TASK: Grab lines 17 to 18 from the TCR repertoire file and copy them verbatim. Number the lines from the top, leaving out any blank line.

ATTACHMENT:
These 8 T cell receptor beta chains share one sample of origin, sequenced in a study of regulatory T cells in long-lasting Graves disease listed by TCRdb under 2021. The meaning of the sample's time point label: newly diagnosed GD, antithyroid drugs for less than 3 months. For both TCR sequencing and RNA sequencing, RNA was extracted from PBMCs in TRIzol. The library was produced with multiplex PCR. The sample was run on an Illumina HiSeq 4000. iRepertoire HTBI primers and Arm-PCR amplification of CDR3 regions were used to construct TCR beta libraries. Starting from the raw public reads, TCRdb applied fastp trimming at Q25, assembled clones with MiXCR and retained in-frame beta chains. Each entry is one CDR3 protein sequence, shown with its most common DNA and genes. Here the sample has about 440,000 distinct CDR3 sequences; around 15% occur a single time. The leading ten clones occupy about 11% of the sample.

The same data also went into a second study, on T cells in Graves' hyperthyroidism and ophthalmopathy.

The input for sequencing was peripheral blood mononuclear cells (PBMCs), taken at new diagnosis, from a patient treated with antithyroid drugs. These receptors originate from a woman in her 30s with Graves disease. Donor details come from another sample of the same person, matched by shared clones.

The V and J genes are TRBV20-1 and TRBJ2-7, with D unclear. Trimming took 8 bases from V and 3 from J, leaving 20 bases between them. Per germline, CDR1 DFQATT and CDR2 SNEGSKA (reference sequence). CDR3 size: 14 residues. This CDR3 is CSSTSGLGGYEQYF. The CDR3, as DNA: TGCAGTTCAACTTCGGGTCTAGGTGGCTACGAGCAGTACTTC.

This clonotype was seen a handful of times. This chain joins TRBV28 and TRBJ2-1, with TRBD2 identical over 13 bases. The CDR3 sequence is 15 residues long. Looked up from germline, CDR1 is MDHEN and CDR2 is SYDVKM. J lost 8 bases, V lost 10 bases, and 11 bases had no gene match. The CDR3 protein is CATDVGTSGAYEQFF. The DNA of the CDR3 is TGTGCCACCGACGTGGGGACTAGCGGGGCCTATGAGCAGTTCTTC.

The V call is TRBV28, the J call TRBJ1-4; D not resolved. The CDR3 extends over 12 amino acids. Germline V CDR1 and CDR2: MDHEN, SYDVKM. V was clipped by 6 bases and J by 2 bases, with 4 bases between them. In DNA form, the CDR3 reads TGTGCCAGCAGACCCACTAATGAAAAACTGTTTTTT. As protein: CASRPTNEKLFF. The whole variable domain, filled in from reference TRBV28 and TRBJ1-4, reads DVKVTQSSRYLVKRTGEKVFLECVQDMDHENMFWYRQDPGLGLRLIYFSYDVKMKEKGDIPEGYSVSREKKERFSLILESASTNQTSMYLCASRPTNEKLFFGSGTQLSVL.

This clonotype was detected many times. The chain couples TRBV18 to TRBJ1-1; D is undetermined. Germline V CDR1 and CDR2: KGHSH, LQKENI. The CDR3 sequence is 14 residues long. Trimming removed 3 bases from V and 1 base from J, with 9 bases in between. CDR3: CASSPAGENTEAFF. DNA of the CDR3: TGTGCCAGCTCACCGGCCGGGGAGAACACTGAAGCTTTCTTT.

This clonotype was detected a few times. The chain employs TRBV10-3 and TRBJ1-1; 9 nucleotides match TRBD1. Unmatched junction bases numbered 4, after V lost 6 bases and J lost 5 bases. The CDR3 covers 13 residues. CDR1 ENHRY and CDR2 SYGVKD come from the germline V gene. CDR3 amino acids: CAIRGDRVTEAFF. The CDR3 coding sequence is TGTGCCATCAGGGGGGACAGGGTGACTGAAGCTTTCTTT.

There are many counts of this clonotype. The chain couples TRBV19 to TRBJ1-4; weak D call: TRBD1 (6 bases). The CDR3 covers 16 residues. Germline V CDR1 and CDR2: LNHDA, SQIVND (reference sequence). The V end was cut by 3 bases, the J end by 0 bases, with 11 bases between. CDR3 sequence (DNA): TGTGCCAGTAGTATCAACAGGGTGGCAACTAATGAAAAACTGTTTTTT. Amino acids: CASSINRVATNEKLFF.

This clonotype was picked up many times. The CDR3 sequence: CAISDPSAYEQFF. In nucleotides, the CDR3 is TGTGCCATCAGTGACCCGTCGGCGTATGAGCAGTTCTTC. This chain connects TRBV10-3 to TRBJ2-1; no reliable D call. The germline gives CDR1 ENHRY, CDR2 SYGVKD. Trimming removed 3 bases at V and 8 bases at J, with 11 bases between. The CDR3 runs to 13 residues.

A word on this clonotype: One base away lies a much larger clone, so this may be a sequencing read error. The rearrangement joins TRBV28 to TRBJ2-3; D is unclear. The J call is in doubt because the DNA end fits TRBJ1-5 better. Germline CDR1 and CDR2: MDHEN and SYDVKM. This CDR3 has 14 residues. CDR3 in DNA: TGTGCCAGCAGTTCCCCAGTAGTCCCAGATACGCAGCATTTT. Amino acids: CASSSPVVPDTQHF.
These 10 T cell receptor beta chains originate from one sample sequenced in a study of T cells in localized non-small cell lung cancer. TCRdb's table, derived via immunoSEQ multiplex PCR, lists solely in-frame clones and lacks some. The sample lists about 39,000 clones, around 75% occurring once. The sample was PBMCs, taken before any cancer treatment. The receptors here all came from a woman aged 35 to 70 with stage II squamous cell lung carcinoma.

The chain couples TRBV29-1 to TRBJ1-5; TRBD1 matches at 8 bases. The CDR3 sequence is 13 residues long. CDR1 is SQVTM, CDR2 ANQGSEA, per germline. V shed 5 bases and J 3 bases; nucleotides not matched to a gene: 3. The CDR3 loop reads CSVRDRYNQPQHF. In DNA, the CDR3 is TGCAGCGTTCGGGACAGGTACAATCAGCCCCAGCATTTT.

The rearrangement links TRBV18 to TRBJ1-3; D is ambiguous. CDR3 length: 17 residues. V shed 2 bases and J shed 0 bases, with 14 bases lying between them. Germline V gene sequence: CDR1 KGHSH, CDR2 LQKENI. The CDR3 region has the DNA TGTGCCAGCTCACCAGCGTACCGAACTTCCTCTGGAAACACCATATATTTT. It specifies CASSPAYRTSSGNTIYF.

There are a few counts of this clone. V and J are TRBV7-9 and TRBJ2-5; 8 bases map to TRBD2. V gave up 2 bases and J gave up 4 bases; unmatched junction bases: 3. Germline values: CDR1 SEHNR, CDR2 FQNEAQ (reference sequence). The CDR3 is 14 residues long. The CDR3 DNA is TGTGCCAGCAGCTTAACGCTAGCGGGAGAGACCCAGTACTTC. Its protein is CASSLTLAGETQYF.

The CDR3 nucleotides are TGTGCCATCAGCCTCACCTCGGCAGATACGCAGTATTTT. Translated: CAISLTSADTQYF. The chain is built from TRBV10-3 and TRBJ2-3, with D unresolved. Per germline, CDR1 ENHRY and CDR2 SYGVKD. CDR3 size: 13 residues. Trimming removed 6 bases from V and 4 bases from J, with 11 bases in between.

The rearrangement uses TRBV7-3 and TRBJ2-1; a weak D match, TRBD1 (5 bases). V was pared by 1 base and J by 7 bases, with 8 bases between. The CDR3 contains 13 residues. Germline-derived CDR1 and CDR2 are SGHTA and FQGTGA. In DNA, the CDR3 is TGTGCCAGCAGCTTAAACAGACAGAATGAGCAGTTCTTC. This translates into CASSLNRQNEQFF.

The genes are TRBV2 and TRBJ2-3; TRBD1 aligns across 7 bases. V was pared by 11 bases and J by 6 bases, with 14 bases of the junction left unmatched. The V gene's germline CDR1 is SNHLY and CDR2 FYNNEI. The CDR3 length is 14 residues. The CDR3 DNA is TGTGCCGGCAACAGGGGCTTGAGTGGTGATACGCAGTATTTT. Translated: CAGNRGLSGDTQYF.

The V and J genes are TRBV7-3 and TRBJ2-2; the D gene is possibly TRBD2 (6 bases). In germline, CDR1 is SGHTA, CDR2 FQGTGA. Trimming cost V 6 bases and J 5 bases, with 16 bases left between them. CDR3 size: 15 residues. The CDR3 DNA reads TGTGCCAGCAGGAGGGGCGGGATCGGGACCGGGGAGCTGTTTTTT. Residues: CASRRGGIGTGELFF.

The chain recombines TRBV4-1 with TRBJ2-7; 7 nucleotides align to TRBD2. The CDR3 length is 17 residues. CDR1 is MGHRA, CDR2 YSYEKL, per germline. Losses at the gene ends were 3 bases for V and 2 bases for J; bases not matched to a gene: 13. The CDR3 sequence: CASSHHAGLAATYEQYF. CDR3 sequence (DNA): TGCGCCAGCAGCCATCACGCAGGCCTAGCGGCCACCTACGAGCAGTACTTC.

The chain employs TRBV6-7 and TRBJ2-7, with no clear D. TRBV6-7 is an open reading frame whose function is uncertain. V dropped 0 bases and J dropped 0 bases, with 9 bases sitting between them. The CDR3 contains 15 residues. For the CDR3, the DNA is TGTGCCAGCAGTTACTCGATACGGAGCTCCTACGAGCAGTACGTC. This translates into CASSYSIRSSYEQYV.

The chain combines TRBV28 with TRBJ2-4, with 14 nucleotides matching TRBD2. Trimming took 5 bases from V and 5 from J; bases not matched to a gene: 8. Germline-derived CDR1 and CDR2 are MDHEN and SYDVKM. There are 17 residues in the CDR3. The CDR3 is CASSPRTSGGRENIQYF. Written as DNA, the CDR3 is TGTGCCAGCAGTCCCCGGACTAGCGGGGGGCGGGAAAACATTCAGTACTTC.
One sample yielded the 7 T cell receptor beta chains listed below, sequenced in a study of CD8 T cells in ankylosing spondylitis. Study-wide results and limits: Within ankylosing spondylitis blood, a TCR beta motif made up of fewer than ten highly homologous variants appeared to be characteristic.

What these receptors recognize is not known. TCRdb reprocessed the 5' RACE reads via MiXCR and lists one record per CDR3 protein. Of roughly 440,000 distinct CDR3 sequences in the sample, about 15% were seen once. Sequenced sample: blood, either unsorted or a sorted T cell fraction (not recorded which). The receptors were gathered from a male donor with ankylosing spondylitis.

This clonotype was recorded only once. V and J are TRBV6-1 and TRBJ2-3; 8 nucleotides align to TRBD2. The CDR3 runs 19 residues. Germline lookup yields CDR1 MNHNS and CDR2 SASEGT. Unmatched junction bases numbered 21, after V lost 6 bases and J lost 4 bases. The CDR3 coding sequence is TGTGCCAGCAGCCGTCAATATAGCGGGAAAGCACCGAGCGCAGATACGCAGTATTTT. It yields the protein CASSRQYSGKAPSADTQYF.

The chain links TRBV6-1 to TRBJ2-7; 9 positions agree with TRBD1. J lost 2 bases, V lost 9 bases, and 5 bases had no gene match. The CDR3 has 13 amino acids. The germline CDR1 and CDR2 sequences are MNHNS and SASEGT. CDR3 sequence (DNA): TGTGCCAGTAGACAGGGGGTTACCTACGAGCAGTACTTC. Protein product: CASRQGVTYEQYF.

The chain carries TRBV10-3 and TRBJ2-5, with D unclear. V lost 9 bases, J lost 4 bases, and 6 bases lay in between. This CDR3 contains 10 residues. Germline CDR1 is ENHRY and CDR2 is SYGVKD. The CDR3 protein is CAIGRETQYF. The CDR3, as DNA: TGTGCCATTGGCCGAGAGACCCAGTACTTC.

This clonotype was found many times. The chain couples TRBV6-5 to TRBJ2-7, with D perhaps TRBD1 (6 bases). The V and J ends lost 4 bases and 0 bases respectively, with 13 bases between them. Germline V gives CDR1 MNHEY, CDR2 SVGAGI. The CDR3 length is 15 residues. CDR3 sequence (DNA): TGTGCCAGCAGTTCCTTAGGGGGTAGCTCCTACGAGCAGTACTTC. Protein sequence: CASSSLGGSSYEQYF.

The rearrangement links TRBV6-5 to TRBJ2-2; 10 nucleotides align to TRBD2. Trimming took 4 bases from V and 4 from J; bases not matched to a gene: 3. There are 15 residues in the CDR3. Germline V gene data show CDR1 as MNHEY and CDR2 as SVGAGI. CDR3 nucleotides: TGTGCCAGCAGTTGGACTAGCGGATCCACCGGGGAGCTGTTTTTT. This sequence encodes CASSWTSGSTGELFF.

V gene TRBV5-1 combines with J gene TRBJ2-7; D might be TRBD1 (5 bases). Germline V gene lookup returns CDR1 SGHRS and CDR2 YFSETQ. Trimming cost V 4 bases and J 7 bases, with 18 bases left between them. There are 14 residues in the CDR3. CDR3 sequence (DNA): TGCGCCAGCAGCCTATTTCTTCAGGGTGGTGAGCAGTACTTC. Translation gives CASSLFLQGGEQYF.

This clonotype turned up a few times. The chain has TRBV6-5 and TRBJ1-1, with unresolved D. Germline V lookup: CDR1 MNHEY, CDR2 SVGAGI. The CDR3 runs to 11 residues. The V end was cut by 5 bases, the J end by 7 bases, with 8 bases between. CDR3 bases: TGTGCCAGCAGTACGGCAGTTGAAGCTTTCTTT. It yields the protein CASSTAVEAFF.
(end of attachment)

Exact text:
The rearrangement uses TRBV7-3 and TRBJ2-1; a weak D match, TRBD1 (5 bases). V was pared by 1 base and J by 7 bases, with 8 bases between. The CDR3 contains 13 residues. Germline-derived CDR1 and CDR2 are SGHTA and FQGTGA. In DNA, the CDR3 is TGTGCCAGCAGCTTAAACAGACAGAATGAGCAGTTCTTC. This translates into CASSLNRQNEQFF.

The genes are TRBV2 and TRBJ2-3; TRBD1 aligns across 7 bases. V was pared by 11 bases and J by 6 bases, with 14 bases of the junction left unmatched. The V gene's germline CDR1 is SNHLY and CDR2 FYNNEI. The CDR3 length is 14 residues. The CDR3 DNA is TGTGCCGGCAACAGGGGCTTGAGTGGTGATACGCAGTATTTT. Translated: CAGNRGLSGDTQYF.